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Friday, February 03, 2017


SHOEHORN REVIEWS  
they're short because so's my attention span
Scott Foley, Routes & Branches

What a rush and a gut kick to have a new record from this Kansas trio, their first in about 8 years, and only their second without founding force Kirk Rundstrom.  I tripped across Split Lip Rayfield's lime green beauty unexpectedly whilst traipsing thru Bandcamp.  While I've been a fan of SLR since way back, let's admit that it's been awhile.  As founding fathers of the roots punk thing, who could blame them for losing a step to age?

Well, good news:  Not only have Wayne Gottstine, Jeff Eaton and Eric Mardis kept their edge honed, they've even seen fit to push out in some new musical directions for On My Way.  Sure, you've still got the firey fingers banjo and the legendary gas tank one string bass upon which the group built their reputation (see "All Alone" or "Used To Know Your Wife" for this fix).  But listen to the sinister minor key haunt of "Start the Fire", where a near-metal vocal almost makes you forget that all the noise is being generated by three guys with acoustic instruments.  And you'd be forgiven for expecting another raver from "All Fucked Up", which turns out to be a downcast, tuneful moment of introspection and self-doubt:  I'll just lay down right here in the yard / Like an old piece of trash, it's time to mow the grass / The wind makes me cold. / Would you help a broken fool who's lost in the rain.  And like most of the collection, the song is instrumentally remarkable.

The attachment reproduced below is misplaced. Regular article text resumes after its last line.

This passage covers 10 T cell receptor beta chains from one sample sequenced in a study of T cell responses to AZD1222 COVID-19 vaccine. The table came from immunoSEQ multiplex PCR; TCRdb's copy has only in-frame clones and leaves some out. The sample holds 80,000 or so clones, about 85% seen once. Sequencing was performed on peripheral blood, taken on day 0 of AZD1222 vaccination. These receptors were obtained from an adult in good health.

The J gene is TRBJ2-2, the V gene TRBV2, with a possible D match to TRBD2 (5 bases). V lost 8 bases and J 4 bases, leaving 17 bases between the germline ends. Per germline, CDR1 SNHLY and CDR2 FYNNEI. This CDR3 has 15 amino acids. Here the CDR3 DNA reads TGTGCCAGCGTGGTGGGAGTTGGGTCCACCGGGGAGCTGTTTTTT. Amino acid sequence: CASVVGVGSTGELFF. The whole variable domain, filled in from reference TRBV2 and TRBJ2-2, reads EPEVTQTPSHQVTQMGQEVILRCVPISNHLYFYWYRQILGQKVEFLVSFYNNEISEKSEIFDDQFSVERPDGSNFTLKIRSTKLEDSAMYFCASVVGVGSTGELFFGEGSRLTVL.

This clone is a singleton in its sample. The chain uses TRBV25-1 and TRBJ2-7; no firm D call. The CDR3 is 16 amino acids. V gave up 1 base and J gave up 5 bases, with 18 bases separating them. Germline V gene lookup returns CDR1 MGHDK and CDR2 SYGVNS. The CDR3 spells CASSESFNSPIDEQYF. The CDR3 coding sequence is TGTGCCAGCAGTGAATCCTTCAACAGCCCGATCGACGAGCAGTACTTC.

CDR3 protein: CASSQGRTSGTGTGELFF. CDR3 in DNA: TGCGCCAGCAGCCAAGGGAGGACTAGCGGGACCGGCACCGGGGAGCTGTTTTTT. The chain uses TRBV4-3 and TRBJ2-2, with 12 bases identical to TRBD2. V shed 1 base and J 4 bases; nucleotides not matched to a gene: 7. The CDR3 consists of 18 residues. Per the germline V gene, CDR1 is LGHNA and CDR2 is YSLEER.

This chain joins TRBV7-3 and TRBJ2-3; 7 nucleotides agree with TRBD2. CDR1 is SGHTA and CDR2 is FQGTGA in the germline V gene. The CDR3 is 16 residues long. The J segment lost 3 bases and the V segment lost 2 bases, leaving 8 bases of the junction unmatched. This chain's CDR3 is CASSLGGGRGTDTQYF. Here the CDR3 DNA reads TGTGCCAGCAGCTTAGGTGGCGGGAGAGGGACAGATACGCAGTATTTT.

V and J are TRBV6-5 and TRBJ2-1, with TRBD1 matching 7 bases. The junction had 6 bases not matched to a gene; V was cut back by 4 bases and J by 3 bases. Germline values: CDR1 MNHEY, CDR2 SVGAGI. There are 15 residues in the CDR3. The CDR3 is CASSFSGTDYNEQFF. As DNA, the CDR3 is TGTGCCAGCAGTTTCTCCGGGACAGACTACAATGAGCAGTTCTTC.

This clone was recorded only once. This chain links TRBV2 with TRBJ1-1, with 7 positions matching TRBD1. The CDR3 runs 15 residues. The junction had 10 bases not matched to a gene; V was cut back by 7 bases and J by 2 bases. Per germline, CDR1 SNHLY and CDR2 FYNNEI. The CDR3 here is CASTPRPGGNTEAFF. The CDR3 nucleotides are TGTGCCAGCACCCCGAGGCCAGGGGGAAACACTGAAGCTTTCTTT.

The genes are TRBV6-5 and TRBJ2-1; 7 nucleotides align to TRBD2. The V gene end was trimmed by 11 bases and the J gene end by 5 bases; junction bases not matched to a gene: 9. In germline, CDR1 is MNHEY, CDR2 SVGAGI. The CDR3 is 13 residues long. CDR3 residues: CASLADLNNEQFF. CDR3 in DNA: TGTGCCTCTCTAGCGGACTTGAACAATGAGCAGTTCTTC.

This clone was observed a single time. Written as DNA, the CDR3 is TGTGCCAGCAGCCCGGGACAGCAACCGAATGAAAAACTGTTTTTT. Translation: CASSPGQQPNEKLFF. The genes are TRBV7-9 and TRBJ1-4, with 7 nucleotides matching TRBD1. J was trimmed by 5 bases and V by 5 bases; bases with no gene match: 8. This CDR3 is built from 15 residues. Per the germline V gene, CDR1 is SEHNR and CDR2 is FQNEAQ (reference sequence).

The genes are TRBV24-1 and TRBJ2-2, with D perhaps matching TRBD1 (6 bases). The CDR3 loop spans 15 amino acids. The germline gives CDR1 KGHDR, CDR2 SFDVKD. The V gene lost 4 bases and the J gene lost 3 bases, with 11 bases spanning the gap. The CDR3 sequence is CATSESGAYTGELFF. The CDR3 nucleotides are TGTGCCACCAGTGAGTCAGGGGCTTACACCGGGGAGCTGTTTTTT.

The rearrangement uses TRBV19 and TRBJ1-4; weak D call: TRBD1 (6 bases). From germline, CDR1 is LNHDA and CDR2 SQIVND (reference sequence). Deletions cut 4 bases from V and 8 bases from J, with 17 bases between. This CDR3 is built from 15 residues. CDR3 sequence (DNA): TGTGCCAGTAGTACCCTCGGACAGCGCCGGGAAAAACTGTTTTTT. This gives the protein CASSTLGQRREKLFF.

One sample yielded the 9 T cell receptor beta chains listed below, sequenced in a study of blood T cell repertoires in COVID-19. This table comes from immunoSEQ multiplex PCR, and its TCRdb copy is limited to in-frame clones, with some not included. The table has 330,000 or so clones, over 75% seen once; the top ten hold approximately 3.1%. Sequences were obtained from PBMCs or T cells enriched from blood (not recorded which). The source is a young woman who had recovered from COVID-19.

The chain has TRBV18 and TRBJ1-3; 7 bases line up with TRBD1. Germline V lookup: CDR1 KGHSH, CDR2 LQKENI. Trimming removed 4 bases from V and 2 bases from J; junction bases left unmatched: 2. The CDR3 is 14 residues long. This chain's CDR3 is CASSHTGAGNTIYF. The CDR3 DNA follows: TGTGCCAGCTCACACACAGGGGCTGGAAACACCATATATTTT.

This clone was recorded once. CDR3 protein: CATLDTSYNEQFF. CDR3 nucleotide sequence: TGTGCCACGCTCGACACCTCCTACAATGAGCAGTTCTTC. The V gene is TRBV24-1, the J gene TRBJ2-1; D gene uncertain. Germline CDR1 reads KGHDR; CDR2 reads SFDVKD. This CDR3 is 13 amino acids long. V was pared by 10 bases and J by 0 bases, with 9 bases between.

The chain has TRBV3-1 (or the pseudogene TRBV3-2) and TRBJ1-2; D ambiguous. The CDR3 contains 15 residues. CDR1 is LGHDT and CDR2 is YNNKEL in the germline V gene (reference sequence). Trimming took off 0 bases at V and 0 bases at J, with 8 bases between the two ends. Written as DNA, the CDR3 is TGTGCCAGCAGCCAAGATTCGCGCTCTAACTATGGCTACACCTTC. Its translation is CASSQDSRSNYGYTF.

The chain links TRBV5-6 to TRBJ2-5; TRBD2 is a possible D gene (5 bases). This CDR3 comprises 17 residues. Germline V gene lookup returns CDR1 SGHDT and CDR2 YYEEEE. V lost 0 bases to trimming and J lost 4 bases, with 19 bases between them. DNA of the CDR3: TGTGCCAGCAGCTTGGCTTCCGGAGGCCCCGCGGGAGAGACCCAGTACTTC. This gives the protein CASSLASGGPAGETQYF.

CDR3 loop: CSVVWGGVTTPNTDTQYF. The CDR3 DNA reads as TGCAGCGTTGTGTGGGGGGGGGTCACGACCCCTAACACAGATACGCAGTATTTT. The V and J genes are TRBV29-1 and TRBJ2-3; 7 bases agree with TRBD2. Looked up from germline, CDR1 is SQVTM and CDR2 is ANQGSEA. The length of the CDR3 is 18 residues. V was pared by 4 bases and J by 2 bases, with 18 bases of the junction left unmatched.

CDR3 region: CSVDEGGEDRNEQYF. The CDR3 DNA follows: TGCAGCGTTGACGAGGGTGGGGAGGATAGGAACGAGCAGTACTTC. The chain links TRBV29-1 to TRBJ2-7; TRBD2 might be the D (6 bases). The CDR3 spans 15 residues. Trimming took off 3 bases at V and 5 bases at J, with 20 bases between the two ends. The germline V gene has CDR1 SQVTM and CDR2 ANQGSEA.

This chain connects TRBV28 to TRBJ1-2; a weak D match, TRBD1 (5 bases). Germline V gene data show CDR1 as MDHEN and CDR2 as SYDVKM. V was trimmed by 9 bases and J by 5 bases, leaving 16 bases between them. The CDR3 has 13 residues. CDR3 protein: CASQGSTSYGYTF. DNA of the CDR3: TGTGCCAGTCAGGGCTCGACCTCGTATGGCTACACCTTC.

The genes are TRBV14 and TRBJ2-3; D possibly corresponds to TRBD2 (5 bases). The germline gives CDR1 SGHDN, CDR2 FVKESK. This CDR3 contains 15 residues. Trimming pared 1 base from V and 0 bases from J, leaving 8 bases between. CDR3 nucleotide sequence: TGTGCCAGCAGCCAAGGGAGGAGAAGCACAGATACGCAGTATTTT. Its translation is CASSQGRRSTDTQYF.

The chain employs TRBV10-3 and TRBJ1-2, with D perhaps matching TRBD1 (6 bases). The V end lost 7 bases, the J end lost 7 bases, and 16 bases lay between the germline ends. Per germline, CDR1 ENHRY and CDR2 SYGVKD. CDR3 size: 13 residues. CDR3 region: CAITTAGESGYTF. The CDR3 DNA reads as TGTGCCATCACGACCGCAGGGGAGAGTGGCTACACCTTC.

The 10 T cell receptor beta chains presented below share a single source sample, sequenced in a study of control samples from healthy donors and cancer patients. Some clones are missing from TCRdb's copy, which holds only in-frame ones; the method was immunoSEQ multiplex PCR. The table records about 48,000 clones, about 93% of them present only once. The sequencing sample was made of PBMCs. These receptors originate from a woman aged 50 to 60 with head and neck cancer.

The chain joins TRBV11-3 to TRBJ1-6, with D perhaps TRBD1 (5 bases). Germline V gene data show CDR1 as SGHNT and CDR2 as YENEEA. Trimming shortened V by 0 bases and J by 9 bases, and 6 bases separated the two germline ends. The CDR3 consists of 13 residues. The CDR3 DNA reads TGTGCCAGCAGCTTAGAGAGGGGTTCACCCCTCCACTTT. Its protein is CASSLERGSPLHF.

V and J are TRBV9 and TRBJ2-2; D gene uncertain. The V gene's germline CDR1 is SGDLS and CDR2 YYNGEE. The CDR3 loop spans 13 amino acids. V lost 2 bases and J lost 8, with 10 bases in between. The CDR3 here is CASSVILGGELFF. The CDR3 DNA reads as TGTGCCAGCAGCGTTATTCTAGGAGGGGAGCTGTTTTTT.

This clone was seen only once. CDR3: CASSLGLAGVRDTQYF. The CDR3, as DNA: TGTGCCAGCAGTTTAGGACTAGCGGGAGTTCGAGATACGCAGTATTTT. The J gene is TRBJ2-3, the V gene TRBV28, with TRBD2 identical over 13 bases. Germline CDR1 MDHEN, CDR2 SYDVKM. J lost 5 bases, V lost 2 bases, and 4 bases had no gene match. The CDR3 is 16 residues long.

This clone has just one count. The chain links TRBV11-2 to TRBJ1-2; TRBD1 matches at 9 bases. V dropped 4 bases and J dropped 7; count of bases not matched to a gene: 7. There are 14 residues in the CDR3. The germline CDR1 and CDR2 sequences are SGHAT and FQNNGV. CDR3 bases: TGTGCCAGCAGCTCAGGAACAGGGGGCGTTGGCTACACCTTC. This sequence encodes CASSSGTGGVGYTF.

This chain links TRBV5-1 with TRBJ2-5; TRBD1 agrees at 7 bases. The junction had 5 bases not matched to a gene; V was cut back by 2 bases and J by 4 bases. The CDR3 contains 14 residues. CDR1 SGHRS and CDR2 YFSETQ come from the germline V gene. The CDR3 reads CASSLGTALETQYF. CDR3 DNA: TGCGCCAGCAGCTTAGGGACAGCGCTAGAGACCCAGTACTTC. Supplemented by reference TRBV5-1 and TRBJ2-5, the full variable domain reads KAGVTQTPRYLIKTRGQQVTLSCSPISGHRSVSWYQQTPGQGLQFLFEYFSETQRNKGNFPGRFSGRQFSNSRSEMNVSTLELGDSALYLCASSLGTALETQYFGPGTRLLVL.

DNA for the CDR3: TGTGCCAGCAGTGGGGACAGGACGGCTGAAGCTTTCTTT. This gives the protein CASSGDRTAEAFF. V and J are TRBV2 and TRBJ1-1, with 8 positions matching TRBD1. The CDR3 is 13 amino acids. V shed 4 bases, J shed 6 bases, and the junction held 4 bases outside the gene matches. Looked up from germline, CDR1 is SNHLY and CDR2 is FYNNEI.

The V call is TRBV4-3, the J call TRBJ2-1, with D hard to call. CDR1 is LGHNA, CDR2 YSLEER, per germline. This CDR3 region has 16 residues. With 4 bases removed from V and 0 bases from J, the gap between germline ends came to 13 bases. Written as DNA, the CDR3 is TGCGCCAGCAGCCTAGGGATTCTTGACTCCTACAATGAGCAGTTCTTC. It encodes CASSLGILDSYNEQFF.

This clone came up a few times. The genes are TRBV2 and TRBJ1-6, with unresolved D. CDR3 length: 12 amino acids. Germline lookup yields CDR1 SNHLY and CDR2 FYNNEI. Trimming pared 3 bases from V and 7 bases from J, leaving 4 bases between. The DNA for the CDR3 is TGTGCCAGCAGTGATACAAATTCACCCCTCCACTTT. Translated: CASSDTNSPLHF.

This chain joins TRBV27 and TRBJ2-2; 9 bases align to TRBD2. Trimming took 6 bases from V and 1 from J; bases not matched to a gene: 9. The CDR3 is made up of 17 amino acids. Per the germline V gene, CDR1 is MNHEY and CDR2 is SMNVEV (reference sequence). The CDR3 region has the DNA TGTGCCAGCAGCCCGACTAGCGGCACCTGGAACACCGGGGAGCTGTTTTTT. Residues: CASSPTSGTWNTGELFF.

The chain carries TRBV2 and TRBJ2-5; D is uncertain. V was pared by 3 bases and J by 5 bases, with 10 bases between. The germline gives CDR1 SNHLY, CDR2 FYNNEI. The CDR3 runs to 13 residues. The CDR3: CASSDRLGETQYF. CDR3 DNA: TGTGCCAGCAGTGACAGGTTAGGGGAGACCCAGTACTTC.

Another sweet moment comes from "This World", riding a rubberband riff from that unexpectedly expressive bass.  This world ain't nothin' but a place for you and me to laugh and sing.  Even more soulful is "Drunk and Sad", which features the trio's deceptively tight harmonies on a heartfelt plea for moderation.

Of course, longtime listeners will cherish SLR's more freewheeling moments like "That's My Girl".  A loose and loping romp with a bluegrass bite and your fair share of banjo.  If bass is more your thing, dip into "I Don't Need a Gun", another acoustic metal go-for-broke moment.  With some of the record's most rewarding instrumental work, the song reminds us that Gottstine, Eaton and Mardis aren't simply on a state fair victory lap.  We're dealing with deserving trailblazers.

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